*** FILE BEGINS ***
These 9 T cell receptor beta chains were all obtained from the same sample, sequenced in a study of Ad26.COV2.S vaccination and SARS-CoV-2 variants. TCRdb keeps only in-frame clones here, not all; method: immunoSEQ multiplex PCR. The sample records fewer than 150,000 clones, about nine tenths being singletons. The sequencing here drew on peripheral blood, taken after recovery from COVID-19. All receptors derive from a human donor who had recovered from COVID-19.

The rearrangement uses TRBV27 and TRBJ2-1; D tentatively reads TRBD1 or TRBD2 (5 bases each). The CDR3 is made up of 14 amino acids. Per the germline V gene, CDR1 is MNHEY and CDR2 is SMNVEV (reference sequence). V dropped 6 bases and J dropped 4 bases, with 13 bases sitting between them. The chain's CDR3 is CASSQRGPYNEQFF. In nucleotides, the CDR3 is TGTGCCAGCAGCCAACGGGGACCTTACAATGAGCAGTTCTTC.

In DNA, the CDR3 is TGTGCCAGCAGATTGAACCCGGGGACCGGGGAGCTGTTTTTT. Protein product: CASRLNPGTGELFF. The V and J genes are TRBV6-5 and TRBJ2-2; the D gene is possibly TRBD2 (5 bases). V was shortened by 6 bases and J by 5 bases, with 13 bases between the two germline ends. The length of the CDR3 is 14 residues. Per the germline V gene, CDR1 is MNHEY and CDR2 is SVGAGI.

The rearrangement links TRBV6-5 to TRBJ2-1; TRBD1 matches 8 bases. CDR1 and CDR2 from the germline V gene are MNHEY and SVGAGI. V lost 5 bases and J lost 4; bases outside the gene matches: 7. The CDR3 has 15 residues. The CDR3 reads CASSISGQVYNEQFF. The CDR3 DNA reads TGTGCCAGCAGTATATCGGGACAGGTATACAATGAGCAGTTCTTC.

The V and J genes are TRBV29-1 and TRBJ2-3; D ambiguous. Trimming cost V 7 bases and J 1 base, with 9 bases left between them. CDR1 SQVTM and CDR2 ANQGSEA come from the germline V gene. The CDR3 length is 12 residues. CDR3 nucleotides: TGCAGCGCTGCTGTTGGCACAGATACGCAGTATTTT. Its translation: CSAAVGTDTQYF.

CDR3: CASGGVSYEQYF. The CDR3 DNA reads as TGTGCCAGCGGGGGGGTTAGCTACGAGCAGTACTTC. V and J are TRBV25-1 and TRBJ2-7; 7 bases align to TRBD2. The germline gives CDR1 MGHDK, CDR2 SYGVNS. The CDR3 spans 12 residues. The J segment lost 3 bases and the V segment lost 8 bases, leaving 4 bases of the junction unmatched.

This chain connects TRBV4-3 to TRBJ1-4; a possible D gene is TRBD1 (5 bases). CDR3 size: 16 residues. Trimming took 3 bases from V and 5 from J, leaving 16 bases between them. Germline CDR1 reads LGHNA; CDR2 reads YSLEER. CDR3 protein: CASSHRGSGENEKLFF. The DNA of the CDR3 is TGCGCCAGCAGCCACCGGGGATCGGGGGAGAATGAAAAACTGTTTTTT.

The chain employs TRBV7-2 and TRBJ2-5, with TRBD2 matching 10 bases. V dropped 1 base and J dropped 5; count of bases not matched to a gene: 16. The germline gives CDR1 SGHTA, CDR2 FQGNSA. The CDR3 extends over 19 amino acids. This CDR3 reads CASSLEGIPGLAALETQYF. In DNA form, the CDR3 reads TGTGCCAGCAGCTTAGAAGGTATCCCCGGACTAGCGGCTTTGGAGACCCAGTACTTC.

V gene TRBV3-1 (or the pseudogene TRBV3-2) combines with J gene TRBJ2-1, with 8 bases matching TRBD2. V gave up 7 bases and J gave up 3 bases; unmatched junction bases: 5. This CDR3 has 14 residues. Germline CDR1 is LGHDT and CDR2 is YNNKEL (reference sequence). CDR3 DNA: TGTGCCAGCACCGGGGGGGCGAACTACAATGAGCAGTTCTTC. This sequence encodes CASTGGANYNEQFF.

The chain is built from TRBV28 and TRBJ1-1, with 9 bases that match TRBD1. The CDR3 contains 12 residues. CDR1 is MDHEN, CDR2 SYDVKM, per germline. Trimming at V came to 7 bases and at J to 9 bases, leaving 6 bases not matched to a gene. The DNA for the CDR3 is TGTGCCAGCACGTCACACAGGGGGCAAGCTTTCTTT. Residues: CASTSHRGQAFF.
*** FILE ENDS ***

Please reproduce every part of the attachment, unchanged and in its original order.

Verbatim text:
These 9 T cell receptor beta chains were all obtained from the same sample, sequenced in a study of Ad26.COV2.S vaccination and SARS-CoV-2 variants. TCRdb keeps only in-frame clones here, not all; method: immunoSEQ multiplex PCR. The sample records fewer than 150,000 clones, about nine tenths being singletons. The sequencing here drew on peripheral blood, taken after recovery from COVID-19. All receptors derive from a human donor who had recovered from COVID-19.

The rearrangement uses TRBV27 and TRBJ2-1; D tentatively reads TRBD1 or TRBD2 (5 bases each). The CDR3 is made up of 14 amino acids. Per the germline V gene, CDR1 is MNHEY and CDR2 is SMNVEV (reference sequence). V dropped 6 bases and J dropped 4 bases, with 13 bases sitting between them. The chain's CDR3 is CASSQRGPYNEQFF. In nucleotides, the CDR3 is TGTGCCAGCAGCCAACGGGGACCTTACAATGAGCAGTTCTTC.

In DNA, the CDR3 is TGTGCCAGCAGATTGAACCCGGGGACCGGGGAGCTGTTTTTT. Protein product: CASRLNPGTGELFF. The V and J genes are TRBV6-5 and TRBJ2-2; the D gene is possibly TRBD2 (5 bases). V was shortened by 6 bases and J by 5 bases, with 13 bases between the two germline ends. The length of the CDR3 is 14 residues. Per the germline V gene, CDR1 is MNHEY and CDR2 is SVGAGI.

The rearrangement links TRBV6-5 to TRBJ2-1; TRBD1 matches 8 bases. CDR1 and CDR2 from the germline V gene are MNHEY and SVGAGI. V lost 5 bases and J lost 4; bases outside the gene matches: 7. The CDR3 has 15 residues. The CDR3 reads CASSISGQVYNEQFF. The CDR3 DNA reads TGTGCCAGCAGTATATCGGGACAGGTATACAATGAGCAGTTCTTC.

The V and J genes are TRBV29-1 and TRBJ2-3; D ambiguous. Trimming cost V 7 bases and J 1 base, with 9 bases left between them. CDR1 SQVTM and CDR2 ANQGSEA come from the germline V gene. The CDR3 length is 12 residues. CDR3 nucleotides: TGCAGCGCTGCTGTTGGCACAGATACGCAGTATTTT. Its translation: CSAAVGTDTQYF.

CDR3: CASGGVSYEQYF. The CDR3 DNA reads as TGTGCCAGCGGGGGGGTTAGCTACGAGCAGTACTTC. V and J are TRBV25-1 and TRBJ2-7; 7 bases align to TRBD2. The germline gives CDR1 MGHDK, CDR2 SYGVNS. The CDR3 spans 12 residues. The J segment lost 3 bases and the V segment lost 8 bases, leaving 4 bases of the junction unmatched.

This chain connects TRBV4-3 to TRBJ1-4; a possible D gene is TRBD1 (5 bases). CDR3 size: 16 residues. Trimming took 3 bases from V and 5 from J, leaving 16 bases between them. Germline CDR1 reads LGHNA; CDR2 reads YSLEER. CDR3 protein: CASSHRGSGENEKLFF. The DNA of the CDR3 is TGCGCCAGCAGCCACCGGGGATCGGGGGAGAATGAAAAACTGTTTTTT.

The chain employs TRBV7-2 and TRBJ2-5, with TRBD2 matching 10 bases. V dropped 1 base and J dropped 5; count of bases not matched to a gene: 16. The germline gives CDR1 SGHTA, CDR2 FQGNSA. The CDR3 extends over 19 amino acids. This CDR3 reads CASSLEGIPGLAALETQYF. In DNA form, the CDR3 reads TGTGCCAGCAGCTTAGAAGGTATCCCCGGACTAGCGGCTTTGGAGACCCAGTACTTC.

V gene TRBV3-1 (or the pseudogene TRBV3-2) combines with J gene TRBJ2-1, with 8 bases matching TRBD2. V gave up 7 bases and J gave up 3 bases; unmatched junction bases: 5. This CDR3 has 14 residues. Germline CDR1 is LGHDT and CDR2 is YNNKEL (reference sequence). CDR3 DNA: TGTGCCAGCACCGGGGGGGCGAACTACAATGAGCAGTTCTTC. This sequence encodes CASTGGANYNEQFF.

The chain is built from TRBV28 and TRBJ1-1, with 9 bases that match TRBD1. The CDR3 contains 12 residues. CDR1 is MDHEN, CDR2 SYDVKM, per germline. Trimming at V came to 7 bases and at J to 9 bases, leaving 6 bases not matched to a gene. The DNA for the CDR3 is TGTGCCAGCACGTCACACAGGGGGCAAGCTTTCTTT. Residues: CASTSHRGQAFF.